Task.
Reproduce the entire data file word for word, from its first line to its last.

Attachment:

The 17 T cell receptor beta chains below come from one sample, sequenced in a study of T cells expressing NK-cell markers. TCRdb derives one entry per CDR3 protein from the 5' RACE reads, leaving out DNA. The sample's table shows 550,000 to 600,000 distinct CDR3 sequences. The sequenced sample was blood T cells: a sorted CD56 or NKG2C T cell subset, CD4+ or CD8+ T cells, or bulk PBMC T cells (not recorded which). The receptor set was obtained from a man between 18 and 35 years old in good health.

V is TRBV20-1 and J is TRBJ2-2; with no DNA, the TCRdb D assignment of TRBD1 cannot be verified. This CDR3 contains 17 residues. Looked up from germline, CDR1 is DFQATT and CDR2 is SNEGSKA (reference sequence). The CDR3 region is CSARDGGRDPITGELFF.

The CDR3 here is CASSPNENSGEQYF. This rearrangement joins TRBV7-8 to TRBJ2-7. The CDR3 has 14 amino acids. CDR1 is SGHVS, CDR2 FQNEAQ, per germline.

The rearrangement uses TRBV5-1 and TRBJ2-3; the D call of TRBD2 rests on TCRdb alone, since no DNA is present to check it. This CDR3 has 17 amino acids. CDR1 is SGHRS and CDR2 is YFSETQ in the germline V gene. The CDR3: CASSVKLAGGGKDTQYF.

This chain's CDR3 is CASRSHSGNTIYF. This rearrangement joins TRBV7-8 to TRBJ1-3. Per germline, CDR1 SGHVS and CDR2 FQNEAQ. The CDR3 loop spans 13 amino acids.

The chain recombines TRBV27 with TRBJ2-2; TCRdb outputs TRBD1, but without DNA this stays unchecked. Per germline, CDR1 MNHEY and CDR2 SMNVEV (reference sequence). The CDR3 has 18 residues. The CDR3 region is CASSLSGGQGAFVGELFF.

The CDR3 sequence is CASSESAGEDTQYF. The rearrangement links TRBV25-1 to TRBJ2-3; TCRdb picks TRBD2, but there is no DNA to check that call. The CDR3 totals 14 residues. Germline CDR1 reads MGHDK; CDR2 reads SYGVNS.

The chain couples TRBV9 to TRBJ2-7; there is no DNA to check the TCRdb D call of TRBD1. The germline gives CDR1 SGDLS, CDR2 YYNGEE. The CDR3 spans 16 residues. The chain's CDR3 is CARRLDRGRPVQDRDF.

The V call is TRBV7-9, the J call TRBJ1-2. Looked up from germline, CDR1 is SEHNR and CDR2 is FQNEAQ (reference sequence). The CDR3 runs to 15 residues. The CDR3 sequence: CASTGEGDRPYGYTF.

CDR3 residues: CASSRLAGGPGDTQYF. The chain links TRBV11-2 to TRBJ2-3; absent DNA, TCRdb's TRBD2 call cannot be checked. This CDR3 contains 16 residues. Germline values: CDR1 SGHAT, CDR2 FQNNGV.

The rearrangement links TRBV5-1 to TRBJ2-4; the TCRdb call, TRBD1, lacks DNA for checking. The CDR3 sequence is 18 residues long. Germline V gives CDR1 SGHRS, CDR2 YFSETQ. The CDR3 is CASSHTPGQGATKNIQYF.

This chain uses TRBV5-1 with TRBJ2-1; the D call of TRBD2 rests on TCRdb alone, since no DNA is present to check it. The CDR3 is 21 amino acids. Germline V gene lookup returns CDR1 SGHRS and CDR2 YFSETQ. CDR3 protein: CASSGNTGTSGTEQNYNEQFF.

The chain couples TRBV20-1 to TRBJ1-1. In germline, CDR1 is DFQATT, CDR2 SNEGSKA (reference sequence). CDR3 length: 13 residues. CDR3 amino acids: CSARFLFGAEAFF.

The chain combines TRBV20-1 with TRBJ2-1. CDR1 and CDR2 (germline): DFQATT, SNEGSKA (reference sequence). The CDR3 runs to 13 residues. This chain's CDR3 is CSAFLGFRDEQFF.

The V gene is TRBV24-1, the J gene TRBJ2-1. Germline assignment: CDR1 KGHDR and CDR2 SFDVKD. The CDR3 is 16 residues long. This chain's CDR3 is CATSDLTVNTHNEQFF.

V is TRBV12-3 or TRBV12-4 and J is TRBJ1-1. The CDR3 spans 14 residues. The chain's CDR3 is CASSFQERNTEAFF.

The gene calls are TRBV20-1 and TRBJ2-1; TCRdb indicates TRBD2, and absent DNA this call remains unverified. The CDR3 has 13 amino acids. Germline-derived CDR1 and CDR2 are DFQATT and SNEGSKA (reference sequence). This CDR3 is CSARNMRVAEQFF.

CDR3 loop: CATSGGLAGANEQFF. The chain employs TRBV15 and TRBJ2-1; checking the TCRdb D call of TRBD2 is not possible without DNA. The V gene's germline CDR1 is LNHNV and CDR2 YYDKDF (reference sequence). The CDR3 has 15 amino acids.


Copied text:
The 17 T cell receptor beta chains below come from one sample, sequenced in a study of T cells expressing NK-cell markers. TCRdb derives one entry per CDR3 protein from the 5' RACE reads, leaving out DNA. The sample's table shows 550,000 to 600,000 distinct CDR3 sequences. The sequenced sample was blood T cells: a sorted CD56 or NKG2C T cell subset, CD4+ or CD8+ T cells, or bulk PBMC T cells (not recorded which). The receptor set was obtained from a man between 18 and 35 years old in good health.

V is TRBV20-1 and J is TRBJ2-2; with no DNA, the TCRdb D assignment of TRBD1 cannot be verified. This CDR3 contains 17 residues. Looked up from germline, CDR1 is DFQATT and CDR2 is SNEGSKA (reference sequence). The CDR3 region is CSARDGGRDPITGELFF.

The CDR3 here is CASSPNENSGEQYF. This rearrangement joins TRBV7-8 to TRBJ2-7. The CDR3 has 14 amino acids. CDR1 is SGHVS, CDR2 FQNEAQ, per germline.

The rearrangement uses TRBV5-1 and TRBJ2-3; the D call of TRBD2 rests on TCRdb alone, since no DNA is present to check it. This CDR3 has 17 amino acids. CDR1 is SGHRS and CDR2 is YFSETQ in the germline V gene. The CDR3: CASSVKLAGGGKDTQYF.

This chain's CDR3 is CASRSHSGNTIYF. This rearrangement joins TRBV7-8 to TRBJ1-3. Per germline, CDR1 SGHVS and CDR2 FQNEAQ. The CDR3 loop spans 13 amino acids.

The chain recombines TRBV27 with TRBJ2-2; TCRdb outputs TRBD1, but without DNA this stays unchecked. Per germline, CDR1 MNHEY and CDR2 SMNVEV (reference sequence). The CDR3 has 18 residues. The CDR3 region is CASSLSGGQGAFVGELFF.

The CDR3 sequence is CASSESAGEDTQYF. The rearrangement links TRBV25-1 to TRBJ2-3; TCRdb picks TRBD2, but there is no DNA to check that call. The CDR3 totals 14 residues. Germline CDR1 reads MGHDK; CDR2 reads SYGVNS.

The chain couples TRBV9 to TRBJ2-7; there is no DNA to check the TCRdb D call of TRBD1. The germline gives CDR1 SGDLS, CDR2 YYNGEE. The CDR3 spans 16 residues. The chain's CDR3 is CARRLDRGRPVQDRDF.

The V call is TRBV7-9, the J call TRBJ1-2. Looked up from germline, CDR1 is SEHNR and CDR2 is FQNEAQ (reference sequence). The CDR3 runs to 15 residues. The CDR3 sequence: CASTGEGDRPYGYTF.

CDR3 residues: CASSRLAGGPGDTQYF. The chain links TRBV11-2 to TRBJ2-3; absent DNA, TCRdb's TRBD2 call cannot be checked. This CDR3 contains 16 residues. Germline values: CDR1 SGHAT, CDR2 FQNNGV.

The rearrangement links TRBV5-1 to TRBJ2-4; the TCRdb call, TRBD1, lacks DNA for checking. The CDR3 sequence is 18 residues long. Germline V gives CDR1 SGHRS, CDR2 YFSETQ. The CDR3 is CASSHTPGQGATKNIQYF.

This chain uses TRBV5-1 with TRBJ2-1; the D call of TRBD2 rests on TCRdb alone, since no DNA is present to check it. The CDR3 is 21 amino acids. Germline V gene lookup returns CDR1 SGHRS and CDR2 YFSETQ. CDR3 protein: CASSGNTGTSGTEQNYNEQFF.

The chain couples TRBV20-1 to TRBJ1-1. In germline, CDR1 is DFQATT, CDR2 SNEGSKA (reference sequence). CDR3 length: 13 residues. CDR3 amino acids: CSARFLFGAEAFF.

The chain combines TRBV20-1 with TRBJ2-1. CDR1 and CDR2 (germline): DFQATT, SNEGSKA (reference sequence). The CDR3 runs to 13 residues. This chain's CDR3 is CSAFLGFRDEQFF.

The V gene is TRBV24-1, the J gene TRBJ2-1. Germline assignment: CDR1 KGHDR and CDR2 SFDVKD. The CDR3 is 16 residues long. This chain's CDR3 is CATSDLTVNTHNEQFF.

V is TRBV12-3 or TRBV12-4 and J is TRBJ1-1. The CDR3 spans 14 residues. The chain's CDR3 is CASSFQERNTEAFF.

The gene calls are TRBV20-1 and TRBJ2-1; TCRdb indicates TRBD2, and absent DNA this call remains unverified. The CDR3 has 13 amino acids. Germline-derived CDR1 and CDR2 are DFQATT and SNEGSKA (reference sequence). This CDR3 is CSARNMRVAEQFF.

CDR3 loop: CATSGGLAGANEQFF. The chain employs TRBV15 and TRBJ2-1; checking the TCRdb D call of TRBD2 is not possible without DNA. The V gene's germline CDR1 is LNHNV and CDR2 YYDKDF (reference sequence). The CDR3 has 15 amino acids.